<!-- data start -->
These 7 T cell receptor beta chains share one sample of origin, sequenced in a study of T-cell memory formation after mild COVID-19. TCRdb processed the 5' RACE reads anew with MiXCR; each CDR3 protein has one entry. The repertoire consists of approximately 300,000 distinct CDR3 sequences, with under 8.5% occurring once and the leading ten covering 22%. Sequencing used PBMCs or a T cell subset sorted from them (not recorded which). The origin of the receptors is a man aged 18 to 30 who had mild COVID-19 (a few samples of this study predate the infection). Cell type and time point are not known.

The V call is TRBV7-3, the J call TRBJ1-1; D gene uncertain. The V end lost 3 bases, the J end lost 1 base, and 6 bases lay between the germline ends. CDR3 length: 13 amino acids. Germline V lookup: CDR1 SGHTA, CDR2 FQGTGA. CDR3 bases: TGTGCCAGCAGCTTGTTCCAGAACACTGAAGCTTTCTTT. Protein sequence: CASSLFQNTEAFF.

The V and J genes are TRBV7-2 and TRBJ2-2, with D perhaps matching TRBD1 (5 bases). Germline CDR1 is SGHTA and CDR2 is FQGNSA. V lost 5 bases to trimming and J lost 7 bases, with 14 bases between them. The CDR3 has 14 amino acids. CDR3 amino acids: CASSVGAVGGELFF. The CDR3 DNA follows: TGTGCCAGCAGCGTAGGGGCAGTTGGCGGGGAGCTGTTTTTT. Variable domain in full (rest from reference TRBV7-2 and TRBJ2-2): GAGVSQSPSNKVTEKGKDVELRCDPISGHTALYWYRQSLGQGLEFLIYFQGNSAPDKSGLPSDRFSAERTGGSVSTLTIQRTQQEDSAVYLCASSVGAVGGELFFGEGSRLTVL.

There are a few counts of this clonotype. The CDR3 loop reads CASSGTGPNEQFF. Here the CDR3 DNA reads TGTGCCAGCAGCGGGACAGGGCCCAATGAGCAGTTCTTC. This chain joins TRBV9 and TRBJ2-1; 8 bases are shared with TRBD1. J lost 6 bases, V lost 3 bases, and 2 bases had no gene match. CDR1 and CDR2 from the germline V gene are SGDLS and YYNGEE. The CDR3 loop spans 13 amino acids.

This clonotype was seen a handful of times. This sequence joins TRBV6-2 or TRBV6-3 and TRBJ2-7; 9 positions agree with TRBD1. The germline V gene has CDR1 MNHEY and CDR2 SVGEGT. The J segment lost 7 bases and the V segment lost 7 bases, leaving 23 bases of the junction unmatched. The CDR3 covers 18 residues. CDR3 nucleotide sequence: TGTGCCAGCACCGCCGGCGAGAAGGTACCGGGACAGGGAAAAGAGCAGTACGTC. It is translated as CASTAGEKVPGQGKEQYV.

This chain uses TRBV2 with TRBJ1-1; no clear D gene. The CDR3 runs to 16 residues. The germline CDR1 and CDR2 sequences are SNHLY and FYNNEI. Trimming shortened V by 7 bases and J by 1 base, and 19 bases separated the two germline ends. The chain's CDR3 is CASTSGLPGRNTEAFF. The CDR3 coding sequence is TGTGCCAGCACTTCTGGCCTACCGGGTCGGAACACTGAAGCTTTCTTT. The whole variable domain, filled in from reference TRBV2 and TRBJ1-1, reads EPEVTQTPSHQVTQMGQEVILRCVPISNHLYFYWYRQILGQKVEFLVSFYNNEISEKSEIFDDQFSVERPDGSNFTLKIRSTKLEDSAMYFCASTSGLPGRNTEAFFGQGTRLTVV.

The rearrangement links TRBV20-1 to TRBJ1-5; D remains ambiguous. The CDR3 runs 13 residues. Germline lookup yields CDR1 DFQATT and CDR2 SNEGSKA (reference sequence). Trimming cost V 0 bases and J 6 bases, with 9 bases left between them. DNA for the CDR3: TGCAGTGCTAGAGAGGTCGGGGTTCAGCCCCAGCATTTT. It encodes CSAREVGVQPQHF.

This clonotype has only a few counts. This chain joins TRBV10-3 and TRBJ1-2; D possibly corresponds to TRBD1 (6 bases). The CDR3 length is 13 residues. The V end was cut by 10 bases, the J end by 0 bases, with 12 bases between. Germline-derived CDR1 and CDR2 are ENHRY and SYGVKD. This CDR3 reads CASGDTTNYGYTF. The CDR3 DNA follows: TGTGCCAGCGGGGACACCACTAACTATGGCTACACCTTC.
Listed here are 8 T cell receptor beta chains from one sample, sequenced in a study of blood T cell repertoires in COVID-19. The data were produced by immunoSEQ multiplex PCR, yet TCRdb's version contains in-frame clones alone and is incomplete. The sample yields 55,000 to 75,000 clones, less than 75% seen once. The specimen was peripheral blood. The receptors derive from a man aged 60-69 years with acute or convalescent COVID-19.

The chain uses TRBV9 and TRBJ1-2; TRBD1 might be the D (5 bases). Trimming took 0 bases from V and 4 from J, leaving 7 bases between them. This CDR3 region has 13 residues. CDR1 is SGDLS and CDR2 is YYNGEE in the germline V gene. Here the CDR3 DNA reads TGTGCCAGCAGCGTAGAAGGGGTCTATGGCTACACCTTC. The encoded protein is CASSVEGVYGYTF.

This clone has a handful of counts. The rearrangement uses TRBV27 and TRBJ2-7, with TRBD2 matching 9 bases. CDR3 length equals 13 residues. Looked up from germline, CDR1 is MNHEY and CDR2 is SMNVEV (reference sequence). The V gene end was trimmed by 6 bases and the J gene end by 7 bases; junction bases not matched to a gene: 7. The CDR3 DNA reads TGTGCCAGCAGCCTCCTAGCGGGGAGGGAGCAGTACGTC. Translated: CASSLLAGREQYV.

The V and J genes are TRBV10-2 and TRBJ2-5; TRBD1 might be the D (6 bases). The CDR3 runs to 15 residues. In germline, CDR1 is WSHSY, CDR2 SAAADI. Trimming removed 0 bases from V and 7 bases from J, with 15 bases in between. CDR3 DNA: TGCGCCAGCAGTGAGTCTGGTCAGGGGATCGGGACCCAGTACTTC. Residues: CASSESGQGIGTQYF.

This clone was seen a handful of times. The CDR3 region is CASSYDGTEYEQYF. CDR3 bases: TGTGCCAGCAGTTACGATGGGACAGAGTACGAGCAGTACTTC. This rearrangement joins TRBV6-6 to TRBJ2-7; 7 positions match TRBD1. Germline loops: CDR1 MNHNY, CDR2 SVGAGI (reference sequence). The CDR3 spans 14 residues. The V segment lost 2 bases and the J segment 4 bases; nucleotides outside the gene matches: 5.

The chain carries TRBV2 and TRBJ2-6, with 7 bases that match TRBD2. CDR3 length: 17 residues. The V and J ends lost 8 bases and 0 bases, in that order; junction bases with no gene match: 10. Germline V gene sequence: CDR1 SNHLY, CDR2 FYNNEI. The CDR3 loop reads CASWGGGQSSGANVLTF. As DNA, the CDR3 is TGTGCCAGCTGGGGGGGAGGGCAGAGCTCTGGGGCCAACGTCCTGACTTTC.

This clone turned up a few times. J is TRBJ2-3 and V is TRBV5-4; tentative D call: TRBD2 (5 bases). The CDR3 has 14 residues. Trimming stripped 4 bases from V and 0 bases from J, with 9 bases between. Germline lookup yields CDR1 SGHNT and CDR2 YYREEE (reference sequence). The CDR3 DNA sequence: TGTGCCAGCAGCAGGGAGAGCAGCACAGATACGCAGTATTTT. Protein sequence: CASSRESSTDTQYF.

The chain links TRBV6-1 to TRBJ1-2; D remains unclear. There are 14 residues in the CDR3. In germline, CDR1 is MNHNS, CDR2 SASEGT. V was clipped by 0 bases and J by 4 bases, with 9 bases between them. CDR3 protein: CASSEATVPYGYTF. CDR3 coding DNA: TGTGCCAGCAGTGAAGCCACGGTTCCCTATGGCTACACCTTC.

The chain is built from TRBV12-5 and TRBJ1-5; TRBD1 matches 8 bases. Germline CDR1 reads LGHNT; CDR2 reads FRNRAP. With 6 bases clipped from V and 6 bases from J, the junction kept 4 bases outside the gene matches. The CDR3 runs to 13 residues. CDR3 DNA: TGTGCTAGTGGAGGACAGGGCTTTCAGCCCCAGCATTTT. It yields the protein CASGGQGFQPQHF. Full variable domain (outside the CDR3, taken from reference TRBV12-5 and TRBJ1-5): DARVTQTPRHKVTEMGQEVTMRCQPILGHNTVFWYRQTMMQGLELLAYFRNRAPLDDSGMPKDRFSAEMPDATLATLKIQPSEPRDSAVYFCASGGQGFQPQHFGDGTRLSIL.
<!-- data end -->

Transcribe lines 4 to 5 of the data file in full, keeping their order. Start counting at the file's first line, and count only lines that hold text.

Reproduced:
There are a few counts of this clonotype. The CDR3 loop reads CASSGTGPNEQFF. Here the CDR3 DNA reads TGTGCCAGCAGCGGGACAGGGCCCAATGAGCAGTTCTTC. This chain joins TRBV9 and TRBJ2-1; 8 bases are shared with TRBD1. J lost 6 bases, V lost 3 bases, and 2 bases had no gene match. CDR1 and CDR2 from the germline V gene are SGDLS and YYNGEE. The CDR3 loop spans 13 amino acids.

This clonotype was seen a handful of times. This sequence joins TRBV6-2 or TRBV6-3 and TRBJ2-7; 9 positions agree with TRBD1. The germline V gene has CDR1 MNHEY and CDR2 SVGEGT. The J segment lost 7 bases and the V segment lost 7 bases, leaving 23 bases of the junction unmatched. The CDR3 covers 18 residues. CDR3 nucleotide sequence: TGTGCCAGCACCGCCGGCGAGAAGGTACCGGGACAGGGAAAAGAGCAGTACGTC. It is translated as CASTAGEKVPGQGKEQYV.